Drink, Drank, Drunk: Quaffing deeply from the fountain of knowledge, our writer regrets only that he did it on the terrible cheap.
How I (should have) spent my college vacation
By Jeff Latta
Who of us can forget the time we organized the alcohol decathlon in our freshman dorm? Looking back on the college experience conjures a wistful nostalgia for almost anyone who had the pleasure of attending. Having graduated from nearby Sonoma State University a scant eight months ago, I have a particular clarity when thinking back on my fun-filled college days. But like most, I can't help but wish I had done certain things differently. So for the benefit of the not-quite-graduated, here are the top four things I should have done while still in college.
Brave the Sonoma aroma. When the decision was made to attend Rohnert Park's finest institution, another question still loomed: Do I stay in my hometown of Santa Rosa and commute to school, or move to Rohnert Park and get a place near campus? In the end, the sparse population and abundant poo smell in the RoPo area led me to remain in the town I grew up in. But in retrospect, the 20-mile round trip to school, sometimes twice a day, left me spending most of my free time at the gas station. Maybe driving a clunky Volvo that only got 15 miles to the gallon didn't help, but these days, the nonexistent nightlife and pungent odor seem a fair trade for smelling those hard-earned dollars still in my wallet.
Get a tan. Rather than make the campus my home away from home, I treated going to class like having a job--or judging from my attention output, a three-hour dentist appointment. Whenever possible, I scheduled my classes back to back, went to school for one productive über-block of time and then retreated to Santa Rosa for the rest of the day. These days, I can't help but wish I had taken time out to soak up the sunshine. The shirtless, shaggy Frisbee players roaming around campus struck me as dirty hippies then; now it seems like they were on to something. An occasional break would have given me a chance to see more of the campus, meet more people or even just eliminate the farmer's tan I got from all that driving.
Stop living the Miller High Life. It's inevitable that any former college student has a backpack full of stories that begin with the phrase, "So this one time we got really drunk. . . ." I am no exception. A personal highlight is the time I managed to turn watching The People's Court into a drinking game. But it seems that my health could have benefited from splurging on booze that came in bottles smaller than 40 ounces. The inevitable beer gut that I still haven't quite tamed, the headache that dominated most of the next day and the overall terrible taste of malt liquor don't really seem worth the four bucks I saved by not choosing the sixer of Lagunitas.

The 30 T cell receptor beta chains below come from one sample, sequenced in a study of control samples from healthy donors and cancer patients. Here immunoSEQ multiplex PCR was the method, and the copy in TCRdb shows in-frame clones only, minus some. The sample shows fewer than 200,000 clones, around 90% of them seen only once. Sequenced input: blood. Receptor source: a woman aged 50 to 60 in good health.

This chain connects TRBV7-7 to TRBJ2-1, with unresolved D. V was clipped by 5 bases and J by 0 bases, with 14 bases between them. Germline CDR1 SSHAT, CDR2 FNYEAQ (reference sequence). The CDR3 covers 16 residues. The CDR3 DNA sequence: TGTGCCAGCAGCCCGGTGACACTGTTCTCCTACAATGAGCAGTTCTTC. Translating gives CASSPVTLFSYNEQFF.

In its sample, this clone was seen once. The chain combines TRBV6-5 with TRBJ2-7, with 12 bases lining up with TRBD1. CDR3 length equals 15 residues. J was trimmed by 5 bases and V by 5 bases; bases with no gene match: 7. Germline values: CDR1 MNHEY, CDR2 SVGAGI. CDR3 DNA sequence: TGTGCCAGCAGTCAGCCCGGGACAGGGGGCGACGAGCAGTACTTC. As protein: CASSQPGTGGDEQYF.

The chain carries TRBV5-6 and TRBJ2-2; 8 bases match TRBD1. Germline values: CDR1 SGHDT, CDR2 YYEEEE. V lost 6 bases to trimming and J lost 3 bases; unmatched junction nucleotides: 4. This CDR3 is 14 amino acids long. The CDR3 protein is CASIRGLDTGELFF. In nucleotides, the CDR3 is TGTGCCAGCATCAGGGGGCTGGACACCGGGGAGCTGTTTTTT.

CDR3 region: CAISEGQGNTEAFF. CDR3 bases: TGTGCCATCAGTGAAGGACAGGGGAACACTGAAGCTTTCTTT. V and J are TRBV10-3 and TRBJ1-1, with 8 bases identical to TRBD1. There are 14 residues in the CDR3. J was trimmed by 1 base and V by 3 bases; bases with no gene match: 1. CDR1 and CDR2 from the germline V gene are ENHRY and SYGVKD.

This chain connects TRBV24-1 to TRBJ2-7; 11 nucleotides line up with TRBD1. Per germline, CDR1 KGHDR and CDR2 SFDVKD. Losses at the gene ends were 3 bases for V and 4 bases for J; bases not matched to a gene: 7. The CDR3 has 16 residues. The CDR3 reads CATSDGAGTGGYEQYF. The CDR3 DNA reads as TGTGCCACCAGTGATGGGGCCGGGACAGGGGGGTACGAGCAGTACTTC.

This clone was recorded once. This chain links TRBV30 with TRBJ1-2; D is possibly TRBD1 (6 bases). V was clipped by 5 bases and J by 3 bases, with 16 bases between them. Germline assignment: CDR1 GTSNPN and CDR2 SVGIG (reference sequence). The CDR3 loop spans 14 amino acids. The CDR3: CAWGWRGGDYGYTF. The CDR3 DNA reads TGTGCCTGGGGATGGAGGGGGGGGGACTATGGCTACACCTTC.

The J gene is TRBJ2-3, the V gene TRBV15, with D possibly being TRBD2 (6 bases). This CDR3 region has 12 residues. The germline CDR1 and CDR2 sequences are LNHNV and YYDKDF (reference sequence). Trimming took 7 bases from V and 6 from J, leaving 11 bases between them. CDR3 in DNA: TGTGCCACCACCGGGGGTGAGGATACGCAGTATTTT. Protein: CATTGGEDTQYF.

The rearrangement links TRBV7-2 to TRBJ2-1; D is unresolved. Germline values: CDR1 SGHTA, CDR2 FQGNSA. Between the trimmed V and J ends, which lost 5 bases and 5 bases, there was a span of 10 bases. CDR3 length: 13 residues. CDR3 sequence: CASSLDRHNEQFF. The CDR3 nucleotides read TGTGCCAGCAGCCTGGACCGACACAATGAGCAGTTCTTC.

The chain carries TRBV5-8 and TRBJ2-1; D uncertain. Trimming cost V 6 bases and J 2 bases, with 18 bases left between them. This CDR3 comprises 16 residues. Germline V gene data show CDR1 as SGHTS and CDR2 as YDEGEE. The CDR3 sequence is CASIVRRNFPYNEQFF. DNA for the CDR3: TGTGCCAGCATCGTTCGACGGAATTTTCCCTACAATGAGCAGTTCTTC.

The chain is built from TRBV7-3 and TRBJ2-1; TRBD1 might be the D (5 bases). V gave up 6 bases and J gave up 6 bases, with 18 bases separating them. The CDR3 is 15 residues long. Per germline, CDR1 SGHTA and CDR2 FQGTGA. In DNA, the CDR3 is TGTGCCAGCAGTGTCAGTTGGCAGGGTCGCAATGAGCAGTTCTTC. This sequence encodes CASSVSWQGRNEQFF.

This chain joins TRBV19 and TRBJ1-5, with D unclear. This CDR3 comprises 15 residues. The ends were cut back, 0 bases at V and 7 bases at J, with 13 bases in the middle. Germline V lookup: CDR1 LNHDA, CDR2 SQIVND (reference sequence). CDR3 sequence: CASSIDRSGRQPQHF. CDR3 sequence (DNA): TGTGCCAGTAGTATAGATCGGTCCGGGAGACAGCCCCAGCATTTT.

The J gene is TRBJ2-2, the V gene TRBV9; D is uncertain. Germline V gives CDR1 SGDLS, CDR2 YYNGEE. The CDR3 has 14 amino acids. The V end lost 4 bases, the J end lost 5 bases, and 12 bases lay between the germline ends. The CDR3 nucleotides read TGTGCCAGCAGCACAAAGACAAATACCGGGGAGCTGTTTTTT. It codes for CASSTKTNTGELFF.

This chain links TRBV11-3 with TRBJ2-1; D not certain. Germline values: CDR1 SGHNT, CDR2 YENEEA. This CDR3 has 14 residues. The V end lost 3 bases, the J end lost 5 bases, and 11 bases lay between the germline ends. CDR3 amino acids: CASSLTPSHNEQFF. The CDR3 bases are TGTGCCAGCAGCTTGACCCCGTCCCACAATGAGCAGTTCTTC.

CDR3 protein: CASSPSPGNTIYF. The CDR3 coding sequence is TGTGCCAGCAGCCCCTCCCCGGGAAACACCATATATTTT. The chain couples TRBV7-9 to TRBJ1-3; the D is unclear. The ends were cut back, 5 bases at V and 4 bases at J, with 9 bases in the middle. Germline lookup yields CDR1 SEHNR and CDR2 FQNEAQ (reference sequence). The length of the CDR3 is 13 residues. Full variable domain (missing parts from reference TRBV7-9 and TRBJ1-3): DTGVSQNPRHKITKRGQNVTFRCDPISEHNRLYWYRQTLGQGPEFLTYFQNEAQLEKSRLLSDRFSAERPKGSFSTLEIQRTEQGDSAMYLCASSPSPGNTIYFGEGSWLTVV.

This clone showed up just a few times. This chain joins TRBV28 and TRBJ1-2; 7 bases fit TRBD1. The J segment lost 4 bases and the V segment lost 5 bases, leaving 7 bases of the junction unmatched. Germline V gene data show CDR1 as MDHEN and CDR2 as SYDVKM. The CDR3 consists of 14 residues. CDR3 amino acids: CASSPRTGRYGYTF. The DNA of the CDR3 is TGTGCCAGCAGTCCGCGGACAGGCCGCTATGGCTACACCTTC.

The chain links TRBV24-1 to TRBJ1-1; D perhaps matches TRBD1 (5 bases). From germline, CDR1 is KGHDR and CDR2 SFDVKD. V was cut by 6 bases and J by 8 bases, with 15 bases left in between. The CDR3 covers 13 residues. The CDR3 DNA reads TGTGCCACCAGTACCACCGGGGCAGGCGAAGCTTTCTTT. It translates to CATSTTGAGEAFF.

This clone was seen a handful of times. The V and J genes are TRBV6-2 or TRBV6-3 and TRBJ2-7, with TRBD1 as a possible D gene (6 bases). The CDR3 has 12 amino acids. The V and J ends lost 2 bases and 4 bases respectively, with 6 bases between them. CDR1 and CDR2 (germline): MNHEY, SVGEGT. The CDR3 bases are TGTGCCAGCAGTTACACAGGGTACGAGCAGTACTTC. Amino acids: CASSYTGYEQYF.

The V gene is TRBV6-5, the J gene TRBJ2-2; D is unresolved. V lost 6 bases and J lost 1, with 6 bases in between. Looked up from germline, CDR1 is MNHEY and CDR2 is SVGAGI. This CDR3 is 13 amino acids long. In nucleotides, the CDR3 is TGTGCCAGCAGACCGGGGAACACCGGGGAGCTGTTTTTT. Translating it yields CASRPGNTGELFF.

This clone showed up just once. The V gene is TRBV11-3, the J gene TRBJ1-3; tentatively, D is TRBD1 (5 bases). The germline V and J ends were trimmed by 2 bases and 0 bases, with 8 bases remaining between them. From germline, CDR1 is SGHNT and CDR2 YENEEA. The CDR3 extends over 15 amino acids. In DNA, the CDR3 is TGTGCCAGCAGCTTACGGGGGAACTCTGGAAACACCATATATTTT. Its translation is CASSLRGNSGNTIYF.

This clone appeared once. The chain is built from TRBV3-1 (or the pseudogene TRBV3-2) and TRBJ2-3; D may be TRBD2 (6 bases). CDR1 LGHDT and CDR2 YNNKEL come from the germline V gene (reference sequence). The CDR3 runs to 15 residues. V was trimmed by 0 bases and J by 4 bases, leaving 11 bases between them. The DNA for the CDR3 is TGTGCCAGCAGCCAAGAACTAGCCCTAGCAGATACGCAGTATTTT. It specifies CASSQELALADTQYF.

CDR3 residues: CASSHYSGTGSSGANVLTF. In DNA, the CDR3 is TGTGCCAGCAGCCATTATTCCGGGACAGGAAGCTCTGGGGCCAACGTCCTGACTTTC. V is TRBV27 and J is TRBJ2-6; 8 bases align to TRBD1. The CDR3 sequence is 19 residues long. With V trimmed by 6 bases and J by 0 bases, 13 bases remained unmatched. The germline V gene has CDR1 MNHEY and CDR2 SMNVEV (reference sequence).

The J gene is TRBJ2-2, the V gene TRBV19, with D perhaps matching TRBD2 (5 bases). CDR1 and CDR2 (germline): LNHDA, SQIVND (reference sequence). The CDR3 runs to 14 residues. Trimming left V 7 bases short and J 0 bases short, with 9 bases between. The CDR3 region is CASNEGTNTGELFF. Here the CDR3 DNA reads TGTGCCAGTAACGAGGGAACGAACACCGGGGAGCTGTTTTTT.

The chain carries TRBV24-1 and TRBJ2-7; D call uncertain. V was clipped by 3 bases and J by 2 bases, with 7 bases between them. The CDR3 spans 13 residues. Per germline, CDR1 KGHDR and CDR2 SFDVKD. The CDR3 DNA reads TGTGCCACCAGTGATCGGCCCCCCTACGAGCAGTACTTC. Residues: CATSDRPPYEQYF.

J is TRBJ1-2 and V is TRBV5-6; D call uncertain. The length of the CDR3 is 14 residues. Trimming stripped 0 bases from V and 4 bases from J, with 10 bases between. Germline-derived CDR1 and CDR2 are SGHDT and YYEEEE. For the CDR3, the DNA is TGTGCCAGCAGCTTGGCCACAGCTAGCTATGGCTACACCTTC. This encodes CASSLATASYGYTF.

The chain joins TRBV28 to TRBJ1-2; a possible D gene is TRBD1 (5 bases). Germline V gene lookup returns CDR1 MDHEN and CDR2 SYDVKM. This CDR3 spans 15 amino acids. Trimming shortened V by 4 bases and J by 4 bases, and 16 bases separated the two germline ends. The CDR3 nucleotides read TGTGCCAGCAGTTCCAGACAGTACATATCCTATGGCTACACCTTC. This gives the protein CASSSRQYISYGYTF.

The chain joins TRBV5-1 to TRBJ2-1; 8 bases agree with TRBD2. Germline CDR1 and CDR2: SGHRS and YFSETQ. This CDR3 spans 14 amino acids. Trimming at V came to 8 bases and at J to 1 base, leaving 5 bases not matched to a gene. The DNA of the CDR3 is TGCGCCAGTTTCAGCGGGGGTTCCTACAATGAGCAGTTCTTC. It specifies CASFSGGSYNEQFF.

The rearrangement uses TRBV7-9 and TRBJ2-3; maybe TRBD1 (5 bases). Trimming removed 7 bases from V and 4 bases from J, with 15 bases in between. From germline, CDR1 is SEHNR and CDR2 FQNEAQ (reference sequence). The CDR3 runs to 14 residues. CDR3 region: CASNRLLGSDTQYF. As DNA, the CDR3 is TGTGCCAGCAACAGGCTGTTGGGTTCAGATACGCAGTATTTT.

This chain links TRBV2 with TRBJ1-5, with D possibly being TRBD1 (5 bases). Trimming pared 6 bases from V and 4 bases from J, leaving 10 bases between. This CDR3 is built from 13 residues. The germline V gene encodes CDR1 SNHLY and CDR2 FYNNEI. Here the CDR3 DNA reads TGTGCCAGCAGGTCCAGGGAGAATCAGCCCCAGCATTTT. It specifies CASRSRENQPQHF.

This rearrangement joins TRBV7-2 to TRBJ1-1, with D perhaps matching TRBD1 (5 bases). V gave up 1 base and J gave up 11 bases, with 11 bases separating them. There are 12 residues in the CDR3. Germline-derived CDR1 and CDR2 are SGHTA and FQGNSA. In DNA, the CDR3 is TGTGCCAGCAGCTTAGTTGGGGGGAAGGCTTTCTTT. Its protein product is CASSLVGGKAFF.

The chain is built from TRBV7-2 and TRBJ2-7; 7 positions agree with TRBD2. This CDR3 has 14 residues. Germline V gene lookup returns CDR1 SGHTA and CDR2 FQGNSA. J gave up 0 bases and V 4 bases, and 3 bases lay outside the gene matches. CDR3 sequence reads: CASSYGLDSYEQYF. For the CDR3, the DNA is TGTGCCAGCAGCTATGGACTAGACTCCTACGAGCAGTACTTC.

Plan ahead! No clever title for this one. My top regret doubles as an impassioned plea to those lucky readers still attending college. Limiting your financial responsibility to ensuring that your parents pay your tuition and dorm bills can cause even the best of us to conveniently forget that there will come a time when the hedonistic gravy train ends. But when it does, those without foresight do not want to join my illustrious ranks in mumbling the post-grad shame of "These days, I sleep in my old room." (Thanks, Mom and Dad.) Unfortunately, I was too busy chugging a beer every time Judge Milian got sassy with a plaintiff to actually stop and think about where I was going to work once I became ineligible for on-campus employment.
College-aged readers would do well to remember this sound advice from a wise old sage. Walk to school, and then go play some Frisbee with a dirty hippie. At the end of the day, spring for that seasonal ale while you think about how you're going to fill all those years that come after you move your tassel to the right. But don't let my musings make you think the life of a graduate is all regrets; you'll still think back just as fondly if you drink a 40, forget about the future and spend more time in the bathroom than a classroom. Learning is a beautiful thing.
Jeff Latta was fortunate to snag a girlfriend before moving back in with Mom and plans to soon be both gainfully employed and living in a neighborhood where no one knows him as 'Jeffrey.'
From the August 17-23, 2005 issue of the North Bay Bohemian.
© 2005 Metro Publishing Inc.